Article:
Marie-Eve Tremblay

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Marie Eve Tremblay

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Centre de recherche du CHU de Québec, Canada


Glial Physiology and Neurodegeneration

Title of the talk:
Structural relationships between microglia & synapses in contexts of neuroinflammation.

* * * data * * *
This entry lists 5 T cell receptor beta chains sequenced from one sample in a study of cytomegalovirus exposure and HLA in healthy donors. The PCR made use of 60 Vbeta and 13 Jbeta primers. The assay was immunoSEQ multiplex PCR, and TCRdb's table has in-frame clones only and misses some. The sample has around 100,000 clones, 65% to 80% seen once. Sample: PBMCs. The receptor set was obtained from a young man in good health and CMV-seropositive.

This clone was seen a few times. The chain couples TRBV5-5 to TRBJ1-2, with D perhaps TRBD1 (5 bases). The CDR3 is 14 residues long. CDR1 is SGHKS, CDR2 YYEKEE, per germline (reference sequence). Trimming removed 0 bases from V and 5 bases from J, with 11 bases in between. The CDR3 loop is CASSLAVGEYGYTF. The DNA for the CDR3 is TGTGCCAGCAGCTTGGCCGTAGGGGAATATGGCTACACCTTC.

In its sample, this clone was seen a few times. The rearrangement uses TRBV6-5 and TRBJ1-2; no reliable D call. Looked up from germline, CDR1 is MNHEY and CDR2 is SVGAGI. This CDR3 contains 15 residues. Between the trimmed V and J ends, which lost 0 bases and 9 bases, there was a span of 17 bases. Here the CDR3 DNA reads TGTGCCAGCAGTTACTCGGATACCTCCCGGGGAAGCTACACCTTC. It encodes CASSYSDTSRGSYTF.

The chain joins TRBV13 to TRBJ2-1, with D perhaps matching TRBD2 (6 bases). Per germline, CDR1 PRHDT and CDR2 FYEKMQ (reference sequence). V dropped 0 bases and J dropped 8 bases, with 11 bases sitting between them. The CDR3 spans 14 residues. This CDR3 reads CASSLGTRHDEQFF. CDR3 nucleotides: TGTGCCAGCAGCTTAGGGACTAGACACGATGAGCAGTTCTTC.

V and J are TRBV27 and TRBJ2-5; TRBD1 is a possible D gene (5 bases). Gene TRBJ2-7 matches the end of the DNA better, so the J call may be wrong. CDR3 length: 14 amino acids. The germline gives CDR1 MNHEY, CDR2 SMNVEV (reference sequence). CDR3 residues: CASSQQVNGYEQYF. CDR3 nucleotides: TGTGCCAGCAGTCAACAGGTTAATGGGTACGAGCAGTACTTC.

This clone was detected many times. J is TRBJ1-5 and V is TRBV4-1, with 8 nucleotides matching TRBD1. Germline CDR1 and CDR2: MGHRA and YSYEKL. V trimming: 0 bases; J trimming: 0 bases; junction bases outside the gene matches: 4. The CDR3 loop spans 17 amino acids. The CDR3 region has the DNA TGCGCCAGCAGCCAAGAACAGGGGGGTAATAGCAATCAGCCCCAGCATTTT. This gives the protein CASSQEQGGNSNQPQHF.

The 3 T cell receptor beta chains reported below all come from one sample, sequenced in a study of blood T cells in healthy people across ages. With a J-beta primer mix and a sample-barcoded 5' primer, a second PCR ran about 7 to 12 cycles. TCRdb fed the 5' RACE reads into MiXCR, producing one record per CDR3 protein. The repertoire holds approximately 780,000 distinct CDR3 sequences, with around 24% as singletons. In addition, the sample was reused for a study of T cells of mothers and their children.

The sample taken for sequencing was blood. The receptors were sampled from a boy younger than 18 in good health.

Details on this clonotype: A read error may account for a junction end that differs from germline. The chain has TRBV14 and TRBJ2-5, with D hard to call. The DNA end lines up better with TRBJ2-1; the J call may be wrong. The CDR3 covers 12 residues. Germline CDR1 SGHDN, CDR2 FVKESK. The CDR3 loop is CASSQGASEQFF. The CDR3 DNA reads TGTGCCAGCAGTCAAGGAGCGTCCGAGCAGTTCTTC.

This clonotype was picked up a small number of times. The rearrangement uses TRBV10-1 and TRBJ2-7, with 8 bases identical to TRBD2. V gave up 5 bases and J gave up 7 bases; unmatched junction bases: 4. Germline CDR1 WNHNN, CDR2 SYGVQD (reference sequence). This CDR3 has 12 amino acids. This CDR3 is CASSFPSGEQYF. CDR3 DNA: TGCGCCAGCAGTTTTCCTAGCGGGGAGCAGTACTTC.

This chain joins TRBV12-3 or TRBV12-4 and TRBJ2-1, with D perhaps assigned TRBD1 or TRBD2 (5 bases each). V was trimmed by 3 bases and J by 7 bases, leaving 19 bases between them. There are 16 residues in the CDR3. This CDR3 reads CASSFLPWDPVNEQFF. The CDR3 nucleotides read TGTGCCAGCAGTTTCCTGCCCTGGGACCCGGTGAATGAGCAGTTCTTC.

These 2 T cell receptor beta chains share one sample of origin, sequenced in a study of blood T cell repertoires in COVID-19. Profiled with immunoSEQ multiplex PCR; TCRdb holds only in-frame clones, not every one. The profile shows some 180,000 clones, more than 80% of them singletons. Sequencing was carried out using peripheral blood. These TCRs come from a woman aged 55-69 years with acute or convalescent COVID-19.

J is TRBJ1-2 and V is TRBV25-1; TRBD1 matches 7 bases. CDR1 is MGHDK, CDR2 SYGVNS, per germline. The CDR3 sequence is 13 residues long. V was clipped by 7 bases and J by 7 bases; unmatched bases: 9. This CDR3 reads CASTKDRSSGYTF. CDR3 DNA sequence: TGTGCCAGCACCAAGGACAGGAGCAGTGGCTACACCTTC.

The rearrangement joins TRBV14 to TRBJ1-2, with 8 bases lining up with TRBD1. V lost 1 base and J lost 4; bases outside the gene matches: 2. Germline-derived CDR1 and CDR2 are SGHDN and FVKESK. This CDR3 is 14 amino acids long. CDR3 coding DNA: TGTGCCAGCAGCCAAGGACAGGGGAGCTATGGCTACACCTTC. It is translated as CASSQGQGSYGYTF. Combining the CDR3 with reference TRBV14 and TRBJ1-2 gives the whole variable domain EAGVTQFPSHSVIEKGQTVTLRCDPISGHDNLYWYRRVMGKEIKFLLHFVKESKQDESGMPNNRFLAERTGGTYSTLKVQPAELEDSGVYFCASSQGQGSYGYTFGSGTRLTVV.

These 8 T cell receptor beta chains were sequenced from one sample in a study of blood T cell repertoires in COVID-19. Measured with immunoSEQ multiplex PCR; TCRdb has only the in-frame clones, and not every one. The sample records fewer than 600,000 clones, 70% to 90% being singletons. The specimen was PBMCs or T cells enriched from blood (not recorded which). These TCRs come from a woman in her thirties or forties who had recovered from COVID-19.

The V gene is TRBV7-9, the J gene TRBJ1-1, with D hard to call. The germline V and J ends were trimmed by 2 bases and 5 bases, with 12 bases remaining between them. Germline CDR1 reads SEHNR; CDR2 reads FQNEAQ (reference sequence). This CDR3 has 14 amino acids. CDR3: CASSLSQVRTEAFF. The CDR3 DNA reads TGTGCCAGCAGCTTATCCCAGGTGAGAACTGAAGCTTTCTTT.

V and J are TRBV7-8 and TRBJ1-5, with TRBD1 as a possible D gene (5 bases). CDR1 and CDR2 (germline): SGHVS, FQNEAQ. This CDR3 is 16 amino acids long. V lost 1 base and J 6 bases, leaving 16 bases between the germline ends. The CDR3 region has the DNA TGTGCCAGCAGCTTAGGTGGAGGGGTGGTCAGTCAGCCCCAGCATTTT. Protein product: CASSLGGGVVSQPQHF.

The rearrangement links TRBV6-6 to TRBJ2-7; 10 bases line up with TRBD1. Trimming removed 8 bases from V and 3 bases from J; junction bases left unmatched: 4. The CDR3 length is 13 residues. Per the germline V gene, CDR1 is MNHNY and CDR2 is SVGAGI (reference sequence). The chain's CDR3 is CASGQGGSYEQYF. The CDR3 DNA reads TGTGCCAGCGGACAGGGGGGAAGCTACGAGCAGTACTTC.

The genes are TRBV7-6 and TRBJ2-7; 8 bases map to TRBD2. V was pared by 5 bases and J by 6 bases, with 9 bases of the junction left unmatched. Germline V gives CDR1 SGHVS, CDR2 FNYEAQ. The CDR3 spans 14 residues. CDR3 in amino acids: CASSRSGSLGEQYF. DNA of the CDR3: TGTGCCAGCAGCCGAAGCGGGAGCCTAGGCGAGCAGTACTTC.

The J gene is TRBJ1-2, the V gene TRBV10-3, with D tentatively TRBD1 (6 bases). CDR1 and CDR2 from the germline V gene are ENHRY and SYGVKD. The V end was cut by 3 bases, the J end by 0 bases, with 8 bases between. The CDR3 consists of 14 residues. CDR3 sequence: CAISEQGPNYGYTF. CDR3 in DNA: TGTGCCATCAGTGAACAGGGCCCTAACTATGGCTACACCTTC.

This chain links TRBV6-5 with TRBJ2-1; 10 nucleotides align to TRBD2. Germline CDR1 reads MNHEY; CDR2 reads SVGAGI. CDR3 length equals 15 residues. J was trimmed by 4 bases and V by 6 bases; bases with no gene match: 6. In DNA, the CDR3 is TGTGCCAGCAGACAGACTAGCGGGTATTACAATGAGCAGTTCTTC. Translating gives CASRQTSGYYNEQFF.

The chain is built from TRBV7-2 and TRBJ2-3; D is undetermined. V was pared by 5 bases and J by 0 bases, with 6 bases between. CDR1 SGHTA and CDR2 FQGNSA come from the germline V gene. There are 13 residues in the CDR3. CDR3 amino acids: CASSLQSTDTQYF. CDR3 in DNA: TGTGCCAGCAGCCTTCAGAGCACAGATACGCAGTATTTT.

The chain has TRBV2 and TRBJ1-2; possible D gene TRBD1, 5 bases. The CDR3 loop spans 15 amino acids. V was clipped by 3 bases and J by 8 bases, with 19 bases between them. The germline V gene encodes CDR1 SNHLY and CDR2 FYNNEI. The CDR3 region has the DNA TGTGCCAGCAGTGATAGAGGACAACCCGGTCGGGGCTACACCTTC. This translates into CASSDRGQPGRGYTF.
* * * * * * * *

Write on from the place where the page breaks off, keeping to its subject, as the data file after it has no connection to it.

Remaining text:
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During her training, Marie-Eve Tremblay developed expertise in non-invasive imaging to study the physiological roles of glial cells throughout the lifespan. Since glial cells are highly reactive to changes in homeostasis, non-invasive methods that prevent their phenotypic transformation during experimental procedures are required to study their physiological roles. Using these techniques, her postdoctoral work revealed that microglia, the resident immune cells of the brain, actively remodel neuronal circuits (by phagocytosis of pre-synaptic axon terminals and post-synaptic dendritic spines) during normal physiological conditions. As an independent investigator, she is now exploring the significance of this new cellular mechanism which could represent the missing link between neuroinflammation and cognitive dysfunction in the pathogenesis of diseases. In particular, her research focusses on elucidating the roles of microglia in the loss of synapses which best correlates with the impairment of learning and memory across chronic stress, aging, and various pathological conditions. In complement, she is investigating the involvement of bone marrow-derived myeloid cells which infiltrate the brain through the vasculature, to provide further insights into the relationship between the brain and body across homeostasis, plasticity and disease. She is also studying additional physiological roles of microglia and other myeloid cell types in the brain, as well as their dysregulation upon chronic stress, depression, schizophrenia, aging, and neurodegenerative diseases to identify new pathogenic mechanisms. This work is conducted using a longitudinal approach that combines non-invasive chronic two-photon in vivo imaging –structural and functional– with superesolution microscopy, correlative 3D-scanning electron microscopy, and behavioural assessments. Her long-term goal is to help develop new therapies using myeloid cells as vectors for effecting targeted changes in neuronal circuits, in order to spare memories, learning and other cognitive functions.


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